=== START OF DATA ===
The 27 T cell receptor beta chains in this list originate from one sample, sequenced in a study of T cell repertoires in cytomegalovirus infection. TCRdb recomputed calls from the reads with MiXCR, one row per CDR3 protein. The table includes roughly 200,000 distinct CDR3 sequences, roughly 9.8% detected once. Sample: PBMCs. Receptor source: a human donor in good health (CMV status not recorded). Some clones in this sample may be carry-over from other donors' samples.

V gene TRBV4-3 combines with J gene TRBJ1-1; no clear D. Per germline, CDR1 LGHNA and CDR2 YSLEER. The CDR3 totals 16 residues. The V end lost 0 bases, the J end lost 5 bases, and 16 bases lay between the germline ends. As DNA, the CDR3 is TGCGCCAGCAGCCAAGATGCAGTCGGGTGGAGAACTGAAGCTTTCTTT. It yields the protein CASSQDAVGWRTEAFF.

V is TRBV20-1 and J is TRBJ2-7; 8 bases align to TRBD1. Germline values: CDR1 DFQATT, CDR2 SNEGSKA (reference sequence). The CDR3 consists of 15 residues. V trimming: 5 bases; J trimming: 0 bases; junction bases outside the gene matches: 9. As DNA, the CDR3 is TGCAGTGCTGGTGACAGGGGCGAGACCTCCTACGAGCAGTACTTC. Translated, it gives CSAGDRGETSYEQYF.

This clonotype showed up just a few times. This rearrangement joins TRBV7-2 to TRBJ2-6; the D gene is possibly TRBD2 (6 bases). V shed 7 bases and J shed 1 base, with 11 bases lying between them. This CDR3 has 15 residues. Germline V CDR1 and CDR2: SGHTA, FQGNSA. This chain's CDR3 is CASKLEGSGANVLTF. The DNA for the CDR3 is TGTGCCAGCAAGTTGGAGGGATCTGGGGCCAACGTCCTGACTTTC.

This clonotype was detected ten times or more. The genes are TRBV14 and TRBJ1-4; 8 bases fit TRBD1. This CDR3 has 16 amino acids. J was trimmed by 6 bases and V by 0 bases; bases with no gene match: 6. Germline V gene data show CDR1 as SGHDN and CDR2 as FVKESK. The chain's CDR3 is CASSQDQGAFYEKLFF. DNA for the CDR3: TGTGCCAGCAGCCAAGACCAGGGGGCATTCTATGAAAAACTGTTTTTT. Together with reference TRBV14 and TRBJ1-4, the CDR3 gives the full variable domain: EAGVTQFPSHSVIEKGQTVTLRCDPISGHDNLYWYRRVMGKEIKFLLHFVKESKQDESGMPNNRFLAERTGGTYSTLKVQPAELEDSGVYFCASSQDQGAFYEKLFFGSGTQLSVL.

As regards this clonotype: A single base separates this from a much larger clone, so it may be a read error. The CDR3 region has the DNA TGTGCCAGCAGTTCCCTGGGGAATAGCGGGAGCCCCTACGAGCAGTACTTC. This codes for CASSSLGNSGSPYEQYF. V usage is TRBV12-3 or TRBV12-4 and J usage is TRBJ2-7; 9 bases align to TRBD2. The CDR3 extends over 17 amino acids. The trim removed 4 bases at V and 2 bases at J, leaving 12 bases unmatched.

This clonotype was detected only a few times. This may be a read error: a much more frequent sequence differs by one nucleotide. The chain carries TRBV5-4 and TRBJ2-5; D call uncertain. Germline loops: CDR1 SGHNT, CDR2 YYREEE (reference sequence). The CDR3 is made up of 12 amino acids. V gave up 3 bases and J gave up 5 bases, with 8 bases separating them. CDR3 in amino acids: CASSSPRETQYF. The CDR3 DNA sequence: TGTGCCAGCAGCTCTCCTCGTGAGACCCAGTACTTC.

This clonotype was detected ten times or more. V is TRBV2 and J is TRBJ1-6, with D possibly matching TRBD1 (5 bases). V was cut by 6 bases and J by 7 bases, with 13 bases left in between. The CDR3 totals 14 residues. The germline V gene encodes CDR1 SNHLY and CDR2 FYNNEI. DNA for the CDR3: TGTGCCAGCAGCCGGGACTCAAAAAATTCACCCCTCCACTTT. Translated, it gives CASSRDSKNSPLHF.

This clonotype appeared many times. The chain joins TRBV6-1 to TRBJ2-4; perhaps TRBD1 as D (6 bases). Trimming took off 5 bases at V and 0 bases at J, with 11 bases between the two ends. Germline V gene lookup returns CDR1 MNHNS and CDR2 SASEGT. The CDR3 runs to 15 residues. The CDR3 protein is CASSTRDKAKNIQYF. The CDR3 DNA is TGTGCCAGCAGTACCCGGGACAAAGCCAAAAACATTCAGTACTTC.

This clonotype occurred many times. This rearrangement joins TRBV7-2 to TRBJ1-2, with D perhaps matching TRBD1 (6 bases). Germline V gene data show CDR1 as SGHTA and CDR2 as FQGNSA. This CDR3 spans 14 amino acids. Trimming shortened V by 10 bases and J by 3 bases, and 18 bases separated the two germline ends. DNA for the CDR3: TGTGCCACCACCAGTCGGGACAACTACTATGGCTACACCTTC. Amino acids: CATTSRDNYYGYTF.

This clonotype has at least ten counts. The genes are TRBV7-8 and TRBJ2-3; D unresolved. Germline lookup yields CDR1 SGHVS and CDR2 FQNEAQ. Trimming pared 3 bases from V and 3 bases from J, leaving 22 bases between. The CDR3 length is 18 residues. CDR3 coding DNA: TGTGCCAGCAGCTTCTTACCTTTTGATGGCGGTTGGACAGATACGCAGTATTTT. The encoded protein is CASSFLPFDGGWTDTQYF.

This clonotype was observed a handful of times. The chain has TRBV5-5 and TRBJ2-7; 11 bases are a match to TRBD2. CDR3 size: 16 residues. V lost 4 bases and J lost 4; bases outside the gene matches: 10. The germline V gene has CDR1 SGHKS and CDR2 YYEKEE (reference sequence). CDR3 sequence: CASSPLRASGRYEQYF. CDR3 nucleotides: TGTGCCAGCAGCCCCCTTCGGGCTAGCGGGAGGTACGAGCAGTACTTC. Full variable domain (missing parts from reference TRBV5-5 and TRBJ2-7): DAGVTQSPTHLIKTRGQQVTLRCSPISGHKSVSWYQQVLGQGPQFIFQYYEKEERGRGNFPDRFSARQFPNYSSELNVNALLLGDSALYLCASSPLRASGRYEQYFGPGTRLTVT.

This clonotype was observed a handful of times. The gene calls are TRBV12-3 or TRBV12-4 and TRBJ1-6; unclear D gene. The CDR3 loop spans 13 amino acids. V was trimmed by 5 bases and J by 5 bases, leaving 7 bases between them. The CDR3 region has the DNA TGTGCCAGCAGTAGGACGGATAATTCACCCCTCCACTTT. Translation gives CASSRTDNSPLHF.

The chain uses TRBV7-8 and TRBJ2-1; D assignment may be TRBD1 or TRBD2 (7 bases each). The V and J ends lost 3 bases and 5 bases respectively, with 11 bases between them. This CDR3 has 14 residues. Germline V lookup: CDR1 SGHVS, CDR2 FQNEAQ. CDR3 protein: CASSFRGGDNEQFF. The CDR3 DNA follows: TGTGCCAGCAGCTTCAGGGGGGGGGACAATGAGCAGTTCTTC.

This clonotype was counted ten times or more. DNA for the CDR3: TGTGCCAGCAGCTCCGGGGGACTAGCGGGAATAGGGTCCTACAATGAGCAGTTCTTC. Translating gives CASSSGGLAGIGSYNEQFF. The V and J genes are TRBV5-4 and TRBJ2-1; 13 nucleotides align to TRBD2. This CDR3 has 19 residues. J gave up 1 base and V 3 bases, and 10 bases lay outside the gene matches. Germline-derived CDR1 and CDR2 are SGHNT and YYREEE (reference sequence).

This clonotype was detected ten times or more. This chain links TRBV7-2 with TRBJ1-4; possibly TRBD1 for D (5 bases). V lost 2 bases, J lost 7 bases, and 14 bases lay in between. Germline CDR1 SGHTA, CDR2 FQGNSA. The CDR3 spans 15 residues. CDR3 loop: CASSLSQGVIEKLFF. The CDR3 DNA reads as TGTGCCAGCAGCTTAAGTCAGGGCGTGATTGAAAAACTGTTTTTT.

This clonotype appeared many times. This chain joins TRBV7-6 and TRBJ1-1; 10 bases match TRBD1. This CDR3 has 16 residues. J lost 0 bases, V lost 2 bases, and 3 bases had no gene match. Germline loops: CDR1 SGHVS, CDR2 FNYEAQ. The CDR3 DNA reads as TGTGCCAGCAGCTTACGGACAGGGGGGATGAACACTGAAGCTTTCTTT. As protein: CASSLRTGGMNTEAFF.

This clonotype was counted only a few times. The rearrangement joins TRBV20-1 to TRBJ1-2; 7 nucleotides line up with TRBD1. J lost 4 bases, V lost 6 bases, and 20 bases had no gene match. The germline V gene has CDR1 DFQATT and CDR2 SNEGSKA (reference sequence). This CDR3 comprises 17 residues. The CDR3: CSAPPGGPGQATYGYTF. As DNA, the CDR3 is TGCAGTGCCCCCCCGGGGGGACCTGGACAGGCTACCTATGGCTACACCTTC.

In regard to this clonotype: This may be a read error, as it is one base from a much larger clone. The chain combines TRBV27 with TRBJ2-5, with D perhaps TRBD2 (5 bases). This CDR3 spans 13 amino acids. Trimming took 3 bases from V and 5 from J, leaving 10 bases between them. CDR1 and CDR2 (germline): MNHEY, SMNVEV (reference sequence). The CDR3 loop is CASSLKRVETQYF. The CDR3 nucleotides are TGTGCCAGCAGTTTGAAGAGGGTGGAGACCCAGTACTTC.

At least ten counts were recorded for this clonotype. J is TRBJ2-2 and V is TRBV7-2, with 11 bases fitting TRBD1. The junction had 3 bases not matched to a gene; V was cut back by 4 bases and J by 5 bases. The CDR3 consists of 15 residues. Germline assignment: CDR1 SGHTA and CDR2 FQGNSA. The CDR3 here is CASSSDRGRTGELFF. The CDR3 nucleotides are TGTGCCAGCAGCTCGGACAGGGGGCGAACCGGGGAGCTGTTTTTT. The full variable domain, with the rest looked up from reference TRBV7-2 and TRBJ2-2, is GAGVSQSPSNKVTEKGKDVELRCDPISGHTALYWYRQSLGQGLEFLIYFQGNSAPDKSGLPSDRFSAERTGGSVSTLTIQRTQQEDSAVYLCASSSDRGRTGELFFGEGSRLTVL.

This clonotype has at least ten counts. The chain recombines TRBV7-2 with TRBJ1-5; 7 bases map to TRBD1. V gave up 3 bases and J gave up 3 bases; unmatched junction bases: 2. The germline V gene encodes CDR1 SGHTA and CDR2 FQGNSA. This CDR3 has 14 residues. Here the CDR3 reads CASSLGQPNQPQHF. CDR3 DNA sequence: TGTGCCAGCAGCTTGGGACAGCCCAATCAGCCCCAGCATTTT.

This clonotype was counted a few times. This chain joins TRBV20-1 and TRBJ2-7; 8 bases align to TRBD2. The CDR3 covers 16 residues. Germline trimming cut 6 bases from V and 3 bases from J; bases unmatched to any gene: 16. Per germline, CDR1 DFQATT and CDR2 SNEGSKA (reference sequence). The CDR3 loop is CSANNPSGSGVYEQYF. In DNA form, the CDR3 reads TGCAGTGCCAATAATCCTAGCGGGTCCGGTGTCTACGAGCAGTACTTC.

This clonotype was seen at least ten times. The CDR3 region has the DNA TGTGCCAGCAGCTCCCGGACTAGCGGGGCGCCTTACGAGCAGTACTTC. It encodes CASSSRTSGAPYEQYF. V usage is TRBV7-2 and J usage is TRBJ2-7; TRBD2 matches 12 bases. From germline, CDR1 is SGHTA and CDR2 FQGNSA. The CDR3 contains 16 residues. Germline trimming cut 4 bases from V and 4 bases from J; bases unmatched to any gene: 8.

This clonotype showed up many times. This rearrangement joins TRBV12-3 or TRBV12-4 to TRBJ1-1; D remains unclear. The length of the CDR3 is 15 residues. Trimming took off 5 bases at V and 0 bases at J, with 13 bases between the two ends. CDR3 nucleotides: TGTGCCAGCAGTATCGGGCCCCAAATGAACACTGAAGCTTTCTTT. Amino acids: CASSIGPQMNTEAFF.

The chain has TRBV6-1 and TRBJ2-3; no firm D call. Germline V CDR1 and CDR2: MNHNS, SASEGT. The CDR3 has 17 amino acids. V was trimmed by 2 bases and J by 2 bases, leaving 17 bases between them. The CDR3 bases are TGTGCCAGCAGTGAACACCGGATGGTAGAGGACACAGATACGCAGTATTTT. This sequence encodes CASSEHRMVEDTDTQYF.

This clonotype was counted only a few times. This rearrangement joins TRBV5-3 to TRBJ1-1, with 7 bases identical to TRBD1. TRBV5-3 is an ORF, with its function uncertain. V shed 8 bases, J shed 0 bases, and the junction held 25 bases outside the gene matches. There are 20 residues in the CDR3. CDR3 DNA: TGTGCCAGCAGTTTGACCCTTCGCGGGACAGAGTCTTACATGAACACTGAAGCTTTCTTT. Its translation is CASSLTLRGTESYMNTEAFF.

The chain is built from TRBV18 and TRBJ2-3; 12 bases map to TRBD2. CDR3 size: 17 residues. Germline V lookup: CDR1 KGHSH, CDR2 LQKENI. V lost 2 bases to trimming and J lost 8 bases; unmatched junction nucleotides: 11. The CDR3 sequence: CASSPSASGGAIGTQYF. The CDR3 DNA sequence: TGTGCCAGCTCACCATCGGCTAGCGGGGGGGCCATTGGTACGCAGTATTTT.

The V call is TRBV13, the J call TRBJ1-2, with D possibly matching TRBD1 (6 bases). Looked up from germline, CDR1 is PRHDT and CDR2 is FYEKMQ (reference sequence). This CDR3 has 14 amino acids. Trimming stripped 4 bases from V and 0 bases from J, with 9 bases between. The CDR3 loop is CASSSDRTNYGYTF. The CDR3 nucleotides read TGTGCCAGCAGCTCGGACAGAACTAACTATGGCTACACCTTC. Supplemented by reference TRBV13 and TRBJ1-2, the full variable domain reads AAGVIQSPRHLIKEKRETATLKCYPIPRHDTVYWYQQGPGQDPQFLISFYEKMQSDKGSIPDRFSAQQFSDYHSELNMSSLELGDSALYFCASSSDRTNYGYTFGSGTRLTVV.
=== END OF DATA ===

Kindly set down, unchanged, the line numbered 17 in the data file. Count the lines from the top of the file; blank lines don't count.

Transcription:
This clonotype appeared many times. This chain joins TRBV7-6 and TRBJ1-1; 10 bases match TRBD1. This CDR3 has 16 residues. J lost 0 bases, V lost 2 bases, and 3 bases had no gene match. Germline loops: CDR1 SGHVS, CDR2 FNYEAQ. The CDR3 DNA reads as TGTGCCAGCAGCTTACGGACAGGGGGGATGAACACTGAAGCTTTCTTT. As protein: CASSLRTGGMNTEAFF.